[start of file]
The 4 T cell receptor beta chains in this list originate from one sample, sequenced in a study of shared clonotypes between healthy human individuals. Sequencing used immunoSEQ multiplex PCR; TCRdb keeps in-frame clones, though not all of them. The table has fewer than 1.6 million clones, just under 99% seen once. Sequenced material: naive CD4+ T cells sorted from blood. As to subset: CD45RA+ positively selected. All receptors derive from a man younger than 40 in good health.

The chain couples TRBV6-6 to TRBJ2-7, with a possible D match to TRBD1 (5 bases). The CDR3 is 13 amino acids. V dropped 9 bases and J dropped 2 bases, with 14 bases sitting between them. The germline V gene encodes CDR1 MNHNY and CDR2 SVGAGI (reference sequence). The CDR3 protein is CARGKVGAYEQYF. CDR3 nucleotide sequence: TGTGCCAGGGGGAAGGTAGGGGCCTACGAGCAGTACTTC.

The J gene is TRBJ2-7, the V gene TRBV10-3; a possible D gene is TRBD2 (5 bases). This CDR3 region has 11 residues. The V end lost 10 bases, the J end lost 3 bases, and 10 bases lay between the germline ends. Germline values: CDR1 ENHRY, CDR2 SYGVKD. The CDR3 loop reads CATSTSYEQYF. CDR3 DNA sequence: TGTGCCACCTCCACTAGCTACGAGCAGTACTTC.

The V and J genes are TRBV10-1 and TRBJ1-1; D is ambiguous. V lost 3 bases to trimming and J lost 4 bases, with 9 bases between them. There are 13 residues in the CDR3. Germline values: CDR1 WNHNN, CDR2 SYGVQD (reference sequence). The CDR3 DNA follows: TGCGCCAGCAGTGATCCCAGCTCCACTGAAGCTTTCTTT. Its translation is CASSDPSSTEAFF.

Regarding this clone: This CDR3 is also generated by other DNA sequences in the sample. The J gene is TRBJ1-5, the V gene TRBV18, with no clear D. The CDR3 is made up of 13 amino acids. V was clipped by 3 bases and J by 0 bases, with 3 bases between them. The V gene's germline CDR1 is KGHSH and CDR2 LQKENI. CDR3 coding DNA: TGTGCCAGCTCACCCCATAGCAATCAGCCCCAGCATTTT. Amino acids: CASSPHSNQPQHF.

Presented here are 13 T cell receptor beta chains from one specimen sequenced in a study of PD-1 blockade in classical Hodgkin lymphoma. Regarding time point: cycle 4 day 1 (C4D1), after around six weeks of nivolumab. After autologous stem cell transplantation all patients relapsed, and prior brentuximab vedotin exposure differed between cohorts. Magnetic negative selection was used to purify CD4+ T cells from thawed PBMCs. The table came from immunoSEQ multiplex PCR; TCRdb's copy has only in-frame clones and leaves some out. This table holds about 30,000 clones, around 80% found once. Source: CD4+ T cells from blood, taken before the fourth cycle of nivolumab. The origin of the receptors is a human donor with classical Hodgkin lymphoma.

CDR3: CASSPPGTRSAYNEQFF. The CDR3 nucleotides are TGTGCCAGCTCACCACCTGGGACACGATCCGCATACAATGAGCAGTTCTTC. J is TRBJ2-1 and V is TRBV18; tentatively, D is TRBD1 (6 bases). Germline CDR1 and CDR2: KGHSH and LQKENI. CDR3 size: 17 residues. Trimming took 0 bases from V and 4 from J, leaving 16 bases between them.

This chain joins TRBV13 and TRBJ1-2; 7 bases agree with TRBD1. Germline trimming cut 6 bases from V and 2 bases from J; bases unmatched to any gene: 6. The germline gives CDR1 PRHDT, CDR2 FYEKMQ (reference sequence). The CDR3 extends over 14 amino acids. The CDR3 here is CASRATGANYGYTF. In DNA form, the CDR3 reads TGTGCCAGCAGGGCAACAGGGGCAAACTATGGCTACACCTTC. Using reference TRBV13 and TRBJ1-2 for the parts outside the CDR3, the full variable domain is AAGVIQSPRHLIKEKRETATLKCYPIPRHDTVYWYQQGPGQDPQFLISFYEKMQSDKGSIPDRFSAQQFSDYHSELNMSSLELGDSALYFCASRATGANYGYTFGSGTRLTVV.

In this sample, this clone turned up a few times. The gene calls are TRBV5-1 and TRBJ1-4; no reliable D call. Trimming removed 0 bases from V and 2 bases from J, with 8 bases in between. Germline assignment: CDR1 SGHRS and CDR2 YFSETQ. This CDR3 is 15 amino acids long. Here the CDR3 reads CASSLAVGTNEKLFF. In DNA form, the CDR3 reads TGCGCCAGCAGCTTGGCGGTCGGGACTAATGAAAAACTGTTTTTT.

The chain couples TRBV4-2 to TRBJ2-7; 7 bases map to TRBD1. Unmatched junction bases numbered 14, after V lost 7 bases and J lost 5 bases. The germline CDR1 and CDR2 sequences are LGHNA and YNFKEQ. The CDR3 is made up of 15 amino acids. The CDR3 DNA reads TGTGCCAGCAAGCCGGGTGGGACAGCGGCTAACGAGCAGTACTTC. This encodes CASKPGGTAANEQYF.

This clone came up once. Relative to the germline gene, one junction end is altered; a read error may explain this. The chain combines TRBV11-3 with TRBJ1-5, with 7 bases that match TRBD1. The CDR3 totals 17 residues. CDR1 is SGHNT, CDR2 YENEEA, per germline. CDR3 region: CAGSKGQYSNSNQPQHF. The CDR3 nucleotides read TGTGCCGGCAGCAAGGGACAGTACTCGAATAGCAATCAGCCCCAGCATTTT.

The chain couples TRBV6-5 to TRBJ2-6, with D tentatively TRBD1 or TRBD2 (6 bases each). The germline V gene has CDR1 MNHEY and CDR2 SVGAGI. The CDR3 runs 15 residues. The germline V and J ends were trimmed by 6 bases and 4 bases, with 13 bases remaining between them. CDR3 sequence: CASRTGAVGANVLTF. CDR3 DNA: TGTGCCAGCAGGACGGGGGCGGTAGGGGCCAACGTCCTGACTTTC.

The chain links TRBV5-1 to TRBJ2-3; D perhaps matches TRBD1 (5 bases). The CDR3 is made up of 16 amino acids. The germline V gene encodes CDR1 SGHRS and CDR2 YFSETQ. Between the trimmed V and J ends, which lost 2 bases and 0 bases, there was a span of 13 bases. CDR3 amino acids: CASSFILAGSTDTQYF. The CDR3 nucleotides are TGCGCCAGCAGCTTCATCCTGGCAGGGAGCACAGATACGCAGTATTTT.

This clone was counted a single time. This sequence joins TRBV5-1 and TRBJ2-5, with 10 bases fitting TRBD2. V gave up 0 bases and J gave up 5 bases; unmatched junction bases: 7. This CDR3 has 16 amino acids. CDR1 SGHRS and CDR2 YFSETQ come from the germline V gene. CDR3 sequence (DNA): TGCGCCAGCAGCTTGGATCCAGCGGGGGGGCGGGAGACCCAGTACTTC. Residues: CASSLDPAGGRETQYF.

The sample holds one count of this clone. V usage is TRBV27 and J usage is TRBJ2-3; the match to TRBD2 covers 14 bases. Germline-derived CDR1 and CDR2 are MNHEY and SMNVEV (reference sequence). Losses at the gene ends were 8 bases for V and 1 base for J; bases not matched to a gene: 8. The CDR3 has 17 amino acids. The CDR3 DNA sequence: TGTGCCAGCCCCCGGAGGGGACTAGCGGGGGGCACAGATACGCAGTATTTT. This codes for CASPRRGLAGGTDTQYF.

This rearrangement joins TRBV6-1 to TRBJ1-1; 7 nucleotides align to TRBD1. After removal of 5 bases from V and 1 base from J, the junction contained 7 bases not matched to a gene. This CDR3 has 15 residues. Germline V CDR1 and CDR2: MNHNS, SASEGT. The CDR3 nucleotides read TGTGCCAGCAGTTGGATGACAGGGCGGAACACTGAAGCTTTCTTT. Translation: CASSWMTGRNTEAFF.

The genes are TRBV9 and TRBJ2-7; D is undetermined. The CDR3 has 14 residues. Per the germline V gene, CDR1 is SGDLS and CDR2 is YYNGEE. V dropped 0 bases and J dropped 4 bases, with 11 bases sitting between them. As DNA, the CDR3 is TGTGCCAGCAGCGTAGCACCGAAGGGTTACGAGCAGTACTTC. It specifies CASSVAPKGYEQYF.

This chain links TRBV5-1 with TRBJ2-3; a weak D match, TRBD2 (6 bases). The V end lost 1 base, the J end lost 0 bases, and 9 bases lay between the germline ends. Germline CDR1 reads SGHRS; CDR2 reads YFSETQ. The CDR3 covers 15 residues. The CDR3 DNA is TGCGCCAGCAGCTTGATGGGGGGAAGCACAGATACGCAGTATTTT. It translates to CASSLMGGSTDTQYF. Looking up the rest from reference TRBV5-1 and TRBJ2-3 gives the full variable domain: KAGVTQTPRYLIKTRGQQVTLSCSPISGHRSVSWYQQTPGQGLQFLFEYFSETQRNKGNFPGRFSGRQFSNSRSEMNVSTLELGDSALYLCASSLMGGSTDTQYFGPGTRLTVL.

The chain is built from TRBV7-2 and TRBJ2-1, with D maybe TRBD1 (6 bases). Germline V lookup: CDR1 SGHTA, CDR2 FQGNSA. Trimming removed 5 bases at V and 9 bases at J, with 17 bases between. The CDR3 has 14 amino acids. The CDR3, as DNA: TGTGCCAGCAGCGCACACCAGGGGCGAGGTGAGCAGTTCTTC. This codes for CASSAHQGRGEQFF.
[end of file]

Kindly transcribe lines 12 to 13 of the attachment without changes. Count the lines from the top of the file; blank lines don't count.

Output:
The chain couples TRBV6-5 to TRBJ2-6, with D tentatively TRBD1 or TRBD2 (6 bases each). The germline V gene has CDR1 MNHEY and CDR2 SVGAGI. The CDR3 runs 15 residues. The germline V and J ends were trimmed by 6 bases and 4 bases, with 13 bases remaining between them. CDR3 sequence: CASRTGAVGANVLTF. CDR3 DNA: TGTGCCAGCAGGACGGGGGCGGTAGGGGCCAACGTCCTGACTTTC.

The chain links TRBV5-1 to TRBJ2-3; D perhaps matches TRBD1 (5 bases). The CDR3 is made up of 16 amino acids. The germline V gene encodes CDR1 SGHRS and CDR2 YFSETQ. Between the trimmed V and J ends, which lost 2 bases and 0 bases, there was a span of 13 bases. CDR3 amino acids: CASSFILAGSTDTQYF. The CDR3 nucleotides are TGCGCCAGCAGCTTCATCCTGGCAGGGAGCACAGATACGCAGTATTTT.